Herbal Bath Remedies
Western medicine tends to focus on using drugs to treat one health problem at a time. Other kinds of medicines tend to have more of an open-armed approach, welcoming an assortment of treatments. I believe that we shouldn’t only focus on fixing one problem, but work on creating whole body health. In no way do I encourage you to solely focus on treating yourself with herbal remedies, but don’t rule them out either.
One simple step you can take to add some herbal therapy to your lifestyle is to use herbs and essential oils in your baths. Herbal baths can make you feel relaxed and refreshed.
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Favorite Bath Herbs
Below is a list of herbs you can use in your therapeutic bath. To make your bath with any of these herbs, make a pot of tea and pour it in the bath. Simple, right?
You can also put your herbs in a muslin bag and infuse them in hot bath water for 5 to 10 minutes.
This is a soothing and healing herb. It calms irritated skin tissue and contains antifungal properties. I often use a calendula cream on irritated skin.
Cedar is cleansing with antimicrobial and antifungal activity. It stimulates the immune system, breaks down mucus, and increases circulation in the lungs—making it great for colds and coughs.
The calming chamomile flower helps relieve insomnia and irritability. It works well as a topical herb to treat itchy skin, inflammation, and wound care.
This is a wonderful herb for your skin, treating burns and skin rashes. Lavender contains skin restorative properties and acts as an astringent. It is also incredibly calming to the nerves. Store satchets full of dried lavendar in your clothing drawers and linen closets. The scent will have a calming effect on you.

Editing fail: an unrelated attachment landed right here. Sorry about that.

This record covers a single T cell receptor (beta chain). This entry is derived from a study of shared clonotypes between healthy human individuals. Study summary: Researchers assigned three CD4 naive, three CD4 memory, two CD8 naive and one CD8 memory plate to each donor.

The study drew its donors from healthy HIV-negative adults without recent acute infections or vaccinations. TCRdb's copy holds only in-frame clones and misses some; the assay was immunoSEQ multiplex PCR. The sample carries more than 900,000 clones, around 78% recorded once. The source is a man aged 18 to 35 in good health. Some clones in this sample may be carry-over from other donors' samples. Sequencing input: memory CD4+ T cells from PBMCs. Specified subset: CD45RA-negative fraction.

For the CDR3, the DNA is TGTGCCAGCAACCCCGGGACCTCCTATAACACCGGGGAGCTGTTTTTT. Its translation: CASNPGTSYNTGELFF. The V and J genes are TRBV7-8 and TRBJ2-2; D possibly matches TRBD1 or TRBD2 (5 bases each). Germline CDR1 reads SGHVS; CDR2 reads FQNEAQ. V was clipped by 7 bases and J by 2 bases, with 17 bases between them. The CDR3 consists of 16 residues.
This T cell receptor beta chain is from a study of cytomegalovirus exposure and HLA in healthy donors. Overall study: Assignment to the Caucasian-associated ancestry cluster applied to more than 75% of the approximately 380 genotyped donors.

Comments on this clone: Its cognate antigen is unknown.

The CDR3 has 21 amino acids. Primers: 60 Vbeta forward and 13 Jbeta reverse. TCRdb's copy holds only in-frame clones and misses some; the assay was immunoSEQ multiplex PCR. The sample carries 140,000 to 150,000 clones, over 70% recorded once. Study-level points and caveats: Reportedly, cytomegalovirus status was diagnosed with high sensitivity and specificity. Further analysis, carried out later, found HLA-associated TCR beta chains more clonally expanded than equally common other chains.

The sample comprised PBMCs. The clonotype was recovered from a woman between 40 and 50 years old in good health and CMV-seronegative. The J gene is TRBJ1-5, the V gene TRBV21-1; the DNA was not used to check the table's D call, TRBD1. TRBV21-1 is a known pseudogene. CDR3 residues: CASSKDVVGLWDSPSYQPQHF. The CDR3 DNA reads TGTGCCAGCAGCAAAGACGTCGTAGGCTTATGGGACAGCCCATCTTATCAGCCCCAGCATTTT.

Mugwort will leave your skin feeling silky smooth. It is very astringent and cleansing. It also contains some potent antimicrobial properties. You will find tubs full of this at many spas. You can pour it over your body--it is fabulous.
Rolled oats make a fabulous dry, itchy skin treatment. You can place a cup of oats in a muslin bag and squeeze it in hot water. A milky extract will be released. Press the bag on areas of skin that are itchy or rashy.
A peppermint bath will cool and refresh hot, irritated, or itchy skin. It also revitalizes your mental alertness, while increasing circulation. When i was in college, I used peppermint oil to stay alert during lectures.
The scent of rosemary in a bath will relieve sore muscles, poor circulation, and headaches. Rosemary acts an antioxidant to the skin.
Rose leaves, root, and petals are astringent and healing to the skin. It is nourishing, toning, and restorative.
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Relaxing Bath Sachet
A co-worker showed a group of us how to make this wonderful sachet. The scents released while mixing the ingredients together relaxed all of us. I can't wait to use it in the bath.
What you need:
- Muslin bags
- Oat flour
- Cedarwood essential oil
- Lavender essential oil
What to do:
- Pour the bag of oat flour into a bowl.
- Add pieces of the cedar (from any cedar tree--use extra cedarwood oil if you don't have access to a tree) into the bowl.
- Add the essential oils. How much you use is up to you. When it reaches the desired scent you believe is strong enough, you have entered enough.
- Go ahead and mix it all up with your hands, or a spoon.
- Pack the mixture into the muslin bags. Tie the bags closed.
Run your bath. Place the sachet into the bath. Let it sit for a few minutes, then squeeze it out. The bath water will turn a milky color. Then, relax.
You can reuse the bag, so save it!
Don't open the bag and dump it into the tub. The flour will clump and harden.
Oat flour is fabulous for dry and irriated skin.
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